But it is pure speculation (which is of course what science fiction writers do) to posit an intelligent race with no notion of God or ability to experience religion, where rational choices about doing what is best for society and for oneself (so as to have no regrets at one’s deathbed, since it is the end of everything for that person) consistently prevail over what we would call our baser emotions or instincts. Sawyer posits a race which needs no Savior because it had no Fall. It’s a nice utopia to imagine, but it is clearly not the world we live in. And science fiction, for all that it is by definition about a reality different from ours (whether because it is set in the future, another planet, an alternate timeline, or whatever), is best when it has something valuable to say to us in the reality we do live in.
No doubt Sawyer intends that. I’m not sure whether he does blame religion for so much of the evil in this world, or just finds it worthwhile speculating what a race of people incapable of religious belief would be like, but I’m sure he wants people to question the role of religion in their lives. His portrayal of it seems so one-sided, however, that the only people likely to be swayed are those who already doubt that faith has a place in a world where science seems to have all the explanations.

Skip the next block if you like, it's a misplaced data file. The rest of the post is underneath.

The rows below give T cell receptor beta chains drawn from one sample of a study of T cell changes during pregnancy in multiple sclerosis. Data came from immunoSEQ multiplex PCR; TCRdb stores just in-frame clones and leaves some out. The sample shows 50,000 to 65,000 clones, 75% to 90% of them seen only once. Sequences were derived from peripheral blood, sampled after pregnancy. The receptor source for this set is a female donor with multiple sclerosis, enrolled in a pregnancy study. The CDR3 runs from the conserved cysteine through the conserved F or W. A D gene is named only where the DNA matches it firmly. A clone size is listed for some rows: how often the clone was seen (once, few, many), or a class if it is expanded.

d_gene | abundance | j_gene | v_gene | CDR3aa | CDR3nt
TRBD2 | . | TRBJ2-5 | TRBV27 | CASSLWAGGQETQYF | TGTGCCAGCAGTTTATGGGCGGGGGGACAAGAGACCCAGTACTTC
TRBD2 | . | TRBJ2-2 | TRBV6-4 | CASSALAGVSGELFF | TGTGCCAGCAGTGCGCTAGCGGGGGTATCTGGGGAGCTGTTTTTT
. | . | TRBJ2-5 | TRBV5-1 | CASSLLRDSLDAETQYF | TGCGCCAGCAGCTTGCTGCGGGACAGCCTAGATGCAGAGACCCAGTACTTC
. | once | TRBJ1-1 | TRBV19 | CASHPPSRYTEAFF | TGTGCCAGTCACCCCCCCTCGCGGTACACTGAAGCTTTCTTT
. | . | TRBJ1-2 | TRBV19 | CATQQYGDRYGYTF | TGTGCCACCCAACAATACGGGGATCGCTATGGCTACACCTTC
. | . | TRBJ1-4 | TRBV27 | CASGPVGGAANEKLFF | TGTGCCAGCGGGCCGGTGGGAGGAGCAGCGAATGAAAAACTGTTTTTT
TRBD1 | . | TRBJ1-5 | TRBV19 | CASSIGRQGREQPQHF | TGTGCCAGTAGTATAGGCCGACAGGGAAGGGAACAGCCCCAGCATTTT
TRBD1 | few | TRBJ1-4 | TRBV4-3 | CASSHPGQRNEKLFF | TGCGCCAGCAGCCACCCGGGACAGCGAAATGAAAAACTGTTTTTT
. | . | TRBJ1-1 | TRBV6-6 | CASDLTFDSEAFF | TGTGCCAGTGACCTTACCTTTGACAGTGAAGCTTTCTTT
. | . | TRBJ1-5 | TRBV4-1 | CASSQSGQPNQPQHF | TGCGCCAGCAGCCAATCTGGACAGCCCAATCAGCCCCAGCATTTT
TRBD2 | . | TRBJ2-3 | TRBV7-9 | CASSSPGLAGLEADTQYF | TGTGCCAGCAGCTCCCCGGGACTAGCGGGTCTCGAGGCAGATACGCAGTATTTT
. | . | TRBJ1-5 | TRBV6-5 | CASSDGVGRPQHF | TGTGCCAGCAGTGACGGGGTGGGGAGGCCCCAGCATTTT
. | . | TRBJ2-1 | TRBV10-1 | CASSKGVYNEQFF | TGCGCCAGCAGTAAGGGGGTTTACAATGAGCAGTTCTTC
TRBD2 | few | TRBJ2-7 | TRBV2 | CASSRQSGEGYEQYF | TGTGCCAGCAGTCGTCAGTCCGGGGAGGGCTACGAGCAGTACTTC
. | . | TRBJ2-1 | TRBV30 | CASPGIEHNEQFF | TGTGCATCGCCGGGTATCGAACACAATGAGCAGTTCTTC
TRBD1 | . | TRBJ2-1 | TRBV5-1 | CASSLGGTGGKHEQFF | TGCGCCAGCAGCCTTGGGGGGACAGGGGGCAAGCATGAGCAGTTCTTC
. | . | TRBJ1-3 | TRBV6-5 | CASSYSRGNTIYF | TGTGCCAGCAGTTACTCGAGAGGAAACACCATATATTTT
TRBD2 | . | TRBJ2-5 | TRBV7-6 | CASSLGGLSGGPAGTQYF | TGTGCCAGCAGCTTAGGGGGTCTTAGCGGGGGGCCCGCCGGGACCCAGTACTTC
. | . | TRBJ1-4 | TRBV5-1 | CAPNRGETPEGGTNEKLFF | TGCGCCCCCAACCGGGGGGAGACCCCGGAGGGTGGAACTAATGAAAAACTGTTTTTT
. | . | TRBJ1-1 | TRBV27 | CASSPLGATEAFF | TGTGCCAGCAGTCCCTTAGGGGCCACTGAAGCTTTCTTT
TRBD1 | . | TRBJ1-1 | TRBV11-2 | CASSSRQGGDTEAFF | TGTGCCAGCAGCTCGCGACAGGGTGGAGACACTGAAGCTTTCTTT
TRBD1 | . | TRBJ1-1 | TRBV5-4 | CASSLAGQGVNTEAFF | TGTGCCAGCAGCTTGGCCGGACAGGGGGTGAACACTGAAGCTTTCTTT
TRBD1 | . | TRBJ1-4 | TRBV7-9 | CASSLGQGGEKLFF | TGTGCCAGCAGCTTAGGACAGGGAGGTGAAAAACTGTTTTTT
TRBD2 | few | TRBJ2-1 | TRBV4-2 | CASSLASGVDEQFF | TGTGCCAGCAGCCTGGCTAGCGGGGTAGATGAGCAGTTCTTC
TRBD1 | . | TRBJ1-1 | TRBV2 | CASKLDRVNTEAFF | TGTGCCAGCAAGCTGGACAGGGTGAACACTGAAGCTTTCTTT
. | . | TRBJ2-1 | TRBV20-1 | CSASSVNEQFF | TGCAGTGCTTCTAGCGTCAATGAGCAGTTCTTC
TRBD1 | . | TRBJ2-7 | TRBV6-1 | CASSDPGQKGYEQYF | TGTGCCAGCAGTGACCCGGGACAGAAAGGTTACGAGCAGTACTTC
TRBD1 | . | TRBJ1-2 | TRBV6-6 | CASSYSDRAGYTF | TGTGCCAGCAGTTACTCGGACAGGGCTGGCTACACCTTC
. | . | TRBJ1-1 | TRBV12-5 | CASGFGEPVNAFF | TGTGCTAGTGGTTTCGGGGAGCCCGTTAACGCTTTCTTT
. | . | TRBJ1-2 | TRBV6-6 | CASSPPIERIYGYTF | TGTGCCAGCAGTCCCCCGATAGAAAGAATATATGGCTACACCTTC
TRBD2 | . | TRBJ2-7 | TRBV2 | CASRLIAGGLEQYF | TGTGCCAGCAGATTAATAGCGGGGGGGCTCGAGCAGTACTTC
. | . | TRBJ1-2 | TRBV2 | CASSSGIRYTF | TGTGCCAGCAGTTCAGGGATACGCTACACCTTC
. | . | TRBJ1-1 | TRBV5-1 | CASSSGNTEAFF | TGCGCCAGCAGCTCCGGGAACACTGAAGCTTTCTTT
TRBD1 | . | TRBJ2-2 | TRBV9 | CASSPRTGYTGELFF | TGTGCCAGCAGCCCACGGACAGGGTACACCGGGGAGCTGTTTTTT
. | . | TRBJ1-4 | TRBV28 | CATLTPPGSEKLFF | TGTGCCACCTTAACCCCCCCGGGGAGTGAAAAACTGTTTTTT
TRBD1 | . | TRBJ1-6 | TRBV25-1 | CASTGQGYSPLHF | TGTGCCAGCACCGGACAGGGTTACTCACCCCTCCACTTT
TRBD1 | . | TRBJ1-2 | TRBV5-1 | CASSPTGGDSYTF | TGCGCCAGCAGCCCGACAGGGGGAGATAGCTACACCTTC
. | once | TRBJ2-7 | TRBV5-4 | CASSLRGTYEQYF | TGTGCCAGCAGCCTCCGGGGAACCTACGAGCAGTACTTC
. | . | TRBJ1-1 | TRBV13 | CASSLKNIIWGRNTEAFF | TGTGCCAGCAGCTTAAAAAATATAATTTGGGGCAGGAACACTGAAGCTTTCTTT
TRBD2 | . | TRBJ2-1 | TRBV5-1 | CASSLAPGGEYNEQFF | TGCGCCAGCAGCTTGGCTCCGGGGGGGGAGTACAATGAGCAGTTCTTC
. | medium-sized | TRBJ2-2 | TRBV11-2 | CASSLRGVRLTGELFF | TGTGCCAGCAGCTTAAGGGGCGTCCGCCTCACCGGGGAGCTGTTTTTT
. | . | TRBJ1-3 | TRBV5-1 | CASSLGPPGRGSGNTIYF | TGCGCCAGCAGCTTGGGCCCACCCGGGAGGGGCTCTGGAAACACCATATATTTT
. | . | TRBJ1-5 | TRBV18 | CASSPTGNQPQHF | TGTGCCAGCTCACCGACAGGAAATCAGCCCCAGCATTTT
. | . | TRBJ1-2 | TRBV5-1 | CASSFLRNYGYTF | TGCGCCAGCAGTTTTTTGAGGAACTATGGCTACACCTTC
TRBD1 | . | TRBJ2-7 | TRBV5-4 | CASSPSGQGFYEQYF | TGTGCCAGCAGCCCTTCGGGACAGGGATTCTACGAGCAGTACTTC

There is an interesting storyline behind (or in front of) all this, and some interesting characters, but not as much so, I thought, as the books I previously read by Sawyer. One character is raped early in the first book, and becomes uncomfortable with all men, until she meets a wonderful, loving Neanderthal. No doubt some rape victims do react by distrusting all men, but that wasn’t my experience, so it was hard for me to relate to her in that way. The science is interesting, particularly when it comes to discussions of the earth’s magnetic field, but – unlike with the other trilogy – I found nothing I wanted to learn more about after reading the novels.
I did enjoy the books – I read all three within the space of two weeks. They just fell short of my expectations – I suppose because those had been set high by the previous books I read by the same author. Looking at some reader reviews at amazon.com, I see that a number of people thought the first book of this trilogy was the best, and it went downhill from there. Perhaps my current view of the series as a whole is colored by just having finished the last book. Or perhaps, like others, I just wanted a better-told story and less preaching about what’s so bad about human civilization.